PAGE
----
Racking their brains to create a bike-friendlier campus
Hop on a bike and get to campus.
It’s probably as quick as any other means of transportation. The exercise will do you good. Biking tends to be cheaper, even with cabs for emergencies, or public transit when winter settles in. And the environment will benefit from that much less exhaust. In other words, it’s a good thing.
Yet of the 1,434 people (75 per cent of them students) who responded to an on-line survey on transportation usage, 80 per cent did not use bicycles, ever.
The survey was developed last spring through the Sustainable Concordia Project. The SCP partnered with the metropolitan transit authority in the Allégo project, which seeks to reduce reliance on automobiles as a primary means of transportation.
The results of this and other surveys assessing Concordia’s accessibility and resources for cyclists and public transit users are available at allego.Concordia.ca/documents
Fifty-four per cent of those surveyed said they would increase their bicycle use if good quality, visible and adequate bike parking spots were available.
“The bike racks are always full,” said Laura Brunet, emrolment services, who attended the Oct. 18 bike safety event in the library building.
Representatives from Tandem Montreal, the municipal police, campus security and the SCP were on hand for the bicycle safety awareness day. They all suggested locking habits and equipment which slow down, and discourage, potential thieves.
Currently there is one bike parking spot available on the Sir George campus for every 188 people who regularly use it. According to advocacy group Velo Quebec, that ratio should be 1 for every 20 people. When the racks are full, the alternative is parking meters or signposts.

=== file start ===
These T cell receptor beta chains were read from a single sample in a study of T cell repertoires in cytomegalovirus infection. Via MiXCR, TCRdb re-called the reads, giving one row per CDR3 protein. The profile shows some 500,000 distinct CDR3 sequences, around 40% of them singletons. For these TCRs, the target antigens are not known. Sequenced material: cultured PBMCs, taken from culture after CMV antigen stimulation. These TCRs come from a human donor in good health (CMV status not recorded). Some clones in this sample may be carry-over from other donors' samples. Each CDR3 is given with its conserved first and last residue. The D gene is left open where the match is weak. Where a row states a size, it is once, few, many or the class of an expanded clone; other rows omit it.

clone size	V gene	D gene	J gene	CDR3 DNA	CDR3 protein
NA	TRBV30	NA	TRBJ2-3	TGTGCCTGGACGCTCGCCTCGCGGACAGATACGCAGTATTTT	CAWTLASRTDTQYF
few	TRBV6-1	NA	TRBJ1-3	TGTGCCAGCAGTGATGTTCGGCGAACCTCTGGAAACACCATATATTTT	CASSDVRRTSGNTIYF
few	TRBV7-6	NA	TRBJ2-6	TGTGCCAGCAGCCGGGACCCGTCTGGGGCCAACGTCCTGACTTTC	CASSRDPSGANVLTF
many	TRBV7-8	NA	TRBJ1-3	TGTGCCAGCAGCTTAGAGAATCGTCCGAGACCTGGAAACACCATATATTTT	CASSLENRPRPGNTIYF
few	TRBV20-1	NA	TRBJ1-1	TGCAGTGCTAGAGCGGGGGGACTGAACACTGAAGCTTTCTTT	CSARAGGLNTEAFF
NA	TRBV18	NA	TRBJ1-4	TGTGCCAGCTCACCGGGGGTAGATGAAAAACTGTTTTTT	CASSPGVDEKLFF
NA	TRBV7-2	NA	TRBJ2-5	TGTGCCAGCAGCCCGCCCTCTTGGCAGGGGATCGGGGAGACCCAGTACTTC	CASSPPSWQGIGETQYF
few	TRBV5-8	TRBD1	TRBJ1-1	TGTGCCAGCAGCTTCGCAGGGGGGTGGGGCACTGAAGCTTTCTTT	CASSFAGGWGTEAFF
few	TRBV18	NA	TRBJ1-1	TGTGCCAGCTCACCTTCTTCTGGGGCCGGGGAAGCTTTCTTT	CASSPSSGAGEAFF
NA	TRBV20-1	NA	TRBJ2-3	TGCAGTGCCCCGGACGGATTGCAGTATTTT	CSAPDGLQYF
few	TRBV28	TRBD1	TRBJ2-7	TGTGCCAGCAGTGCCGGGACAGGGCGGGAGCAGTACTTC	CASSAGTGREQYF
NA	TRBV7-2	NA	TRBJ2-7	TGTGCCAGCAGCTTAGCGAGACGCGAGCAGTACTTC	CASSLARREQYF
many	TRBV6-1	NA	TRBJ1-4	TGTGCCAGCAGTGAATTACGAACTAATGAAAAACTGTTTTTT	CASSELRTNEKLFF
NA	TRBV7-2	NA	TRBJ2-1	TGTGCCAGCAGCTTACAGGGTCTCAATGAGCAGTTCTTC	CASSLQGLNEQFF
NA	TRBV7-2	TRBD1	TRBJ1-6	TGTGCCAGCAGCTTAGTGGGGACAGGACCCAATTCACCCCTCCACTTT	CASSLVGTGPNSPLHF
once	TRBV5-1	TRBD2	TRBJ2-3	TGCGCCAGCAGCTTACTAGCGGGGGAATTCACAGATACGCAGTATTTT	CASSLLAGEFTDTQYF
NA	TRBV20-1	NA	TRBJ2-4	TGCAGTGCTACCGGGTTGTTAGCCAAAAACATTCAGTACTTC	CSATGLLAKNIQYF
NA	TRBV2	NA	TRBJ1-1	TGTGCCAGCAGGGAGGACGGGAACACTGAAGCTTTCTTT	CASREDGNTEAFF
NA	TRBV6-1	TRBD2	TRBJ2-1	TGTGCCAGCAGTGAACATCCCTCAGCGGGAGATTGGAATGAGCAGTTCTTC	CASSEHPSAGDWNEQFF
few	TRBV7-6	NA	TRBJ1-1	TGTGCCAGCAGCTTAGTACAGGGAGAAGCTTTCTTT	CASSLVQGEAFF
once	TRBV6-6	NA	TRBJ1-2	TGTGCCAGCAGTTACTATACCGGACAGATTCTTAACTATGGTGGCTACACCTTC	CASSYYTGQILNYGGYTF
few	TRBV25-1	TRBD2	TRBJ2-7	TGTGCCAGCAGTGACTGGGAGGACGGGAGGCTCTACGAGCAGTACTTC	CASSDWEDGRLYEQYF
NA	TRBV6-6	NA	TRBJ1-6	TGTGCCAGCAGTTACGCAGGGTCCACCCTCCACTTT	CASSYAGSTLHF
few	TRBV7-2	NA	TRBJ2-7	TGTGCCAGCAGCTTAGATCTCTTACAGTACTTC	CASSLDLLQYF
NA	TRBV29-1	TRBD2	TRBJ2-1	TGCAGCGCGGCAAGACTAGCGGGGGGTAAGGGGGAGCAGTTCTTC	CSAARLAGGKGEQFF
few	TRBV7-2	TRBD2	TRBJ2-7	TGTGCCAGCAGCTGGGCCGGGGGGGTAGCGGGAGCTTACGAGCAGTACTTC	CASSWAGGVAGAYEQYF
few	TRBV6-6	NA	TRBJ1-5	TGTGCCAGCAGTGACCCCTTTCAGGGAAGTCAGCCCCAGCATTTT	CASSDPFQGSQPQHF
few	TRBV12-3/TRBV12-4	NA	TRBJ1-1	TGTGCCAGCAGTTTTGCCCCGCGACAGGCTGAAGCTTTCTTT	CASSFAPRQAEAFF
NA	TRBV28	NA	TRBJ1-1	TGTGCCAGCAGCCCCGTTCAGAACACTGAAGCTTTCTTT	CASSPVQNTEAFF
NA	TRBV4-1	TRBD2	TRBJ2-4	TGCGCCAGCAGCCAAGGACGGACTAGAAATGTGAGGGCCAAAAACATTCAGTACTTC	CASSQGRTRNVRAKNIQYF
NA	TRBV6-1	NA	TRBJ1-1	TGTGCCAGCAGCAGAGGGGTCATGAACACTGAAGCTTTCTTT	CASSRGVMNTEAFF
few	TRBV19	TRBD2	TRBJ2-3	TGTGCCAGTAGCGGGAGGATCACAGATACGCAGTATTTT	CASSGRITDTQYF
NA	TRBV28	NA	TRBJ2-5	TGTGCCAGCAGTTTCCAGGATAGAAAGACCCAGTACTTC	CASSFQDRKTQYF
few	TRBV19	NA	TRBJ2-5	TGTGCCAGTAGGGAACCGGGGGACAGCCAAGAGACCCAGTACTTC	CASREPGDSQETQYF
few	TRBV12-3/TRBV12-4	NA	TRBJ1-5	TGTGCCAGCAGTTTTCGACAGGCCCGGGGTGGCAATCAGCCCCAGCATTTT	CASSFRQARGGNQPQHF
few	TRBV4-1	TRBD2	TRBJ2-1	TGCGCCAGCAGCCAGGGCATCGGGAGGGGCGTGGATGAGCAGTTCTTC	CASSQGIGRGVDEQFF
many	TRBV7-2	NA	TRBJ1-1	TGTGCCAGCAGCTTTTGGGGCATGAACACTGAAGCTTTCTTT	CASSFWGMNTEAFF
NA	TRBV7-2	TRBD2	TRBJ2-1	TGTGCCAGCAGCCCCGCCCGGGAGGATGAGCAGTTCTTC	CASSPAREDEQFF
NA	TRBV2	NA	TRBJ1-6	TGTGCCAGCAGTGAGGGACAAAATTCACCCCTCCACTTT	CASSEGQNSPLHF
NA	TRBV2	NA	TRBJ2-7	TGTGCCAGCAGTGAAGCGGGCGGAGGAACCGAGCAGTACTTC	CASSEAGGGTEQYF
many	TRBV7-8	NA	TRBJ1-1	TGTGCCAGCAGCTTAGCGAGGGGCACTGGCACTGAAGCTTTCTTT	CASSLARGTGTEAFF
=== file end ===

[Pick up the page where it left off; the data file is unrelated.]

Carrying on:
“Parking meters just aren’t safe, it’s really easy to steal from them,” said Alex Taler, a lab manager at Hexagram who regularly bikes to work.
Scott Prentice had his bicycle stolen years ago near the Hall Building. Now, he works on the Loyola campus and bikes far less regularly. Safety is the issue.
“I actually think the bike racks on campus attract bike thieves. It’s easy to sit on a bench nearby and wait for good bikes to roll up,” he said in an email interview.
Robin Black is a volunteer mechanic at Right to Move. The program offers bicycle repair, maintenance and security information from 6 to 9 p.m., Monday to Friday. Services are available to the 1,000 or so cyclists who have paid $20 for an annual membership fee.
Although not officially a Concordia program, space is offered by the university in the basement of 2150 Bishop St., accessible behind the Hall Building mezzanine.
“There is a really big bike theft problem in Montreal,” Black said. For students who rely on their bicycles for transportation, replacement costs can be prohibitive.
There are a handful of indoor parking spaces available in the library building. These spots cost $1/day. Julie Laurin would like to see free indoor parking. Besides being safer, indoor space protects bicycles from the elements.
“Hydro-Quebec offers [employees] a fenced-in space in the back of the building with security cameras,” Taler said. He added that security cameras alone will not stop theft, since the bike, and thief would be gone before anything could be done.
Ideally, he would like to bring his bike into his office. When he first began working at Concordia he did, but that is no longer the case since his office moved to the EV Building.
Ann-Marie Oliveira, security shift supervisor, said that bringing bikes in buildings is against university policy because of fire safety concerns. “Bikes are cumbersome and tend to be placed in areas that partially block exits or hallways.” The bike security event was organized on her initiative.
The SCP intends to install several dozen more bicycle racks on the Sir George campus before the winter, with dozens more in the spring, according to program coordinator Melissa Garcia- Lamarca.
The style of rack is also a contentious issue. Prentice suggested offering a $1,000 scholarship to the engineering student who can design the best bicycle rack. “I’d gladly donate to the cause, and I’m pretty sure I could raise the money in a week’s time.”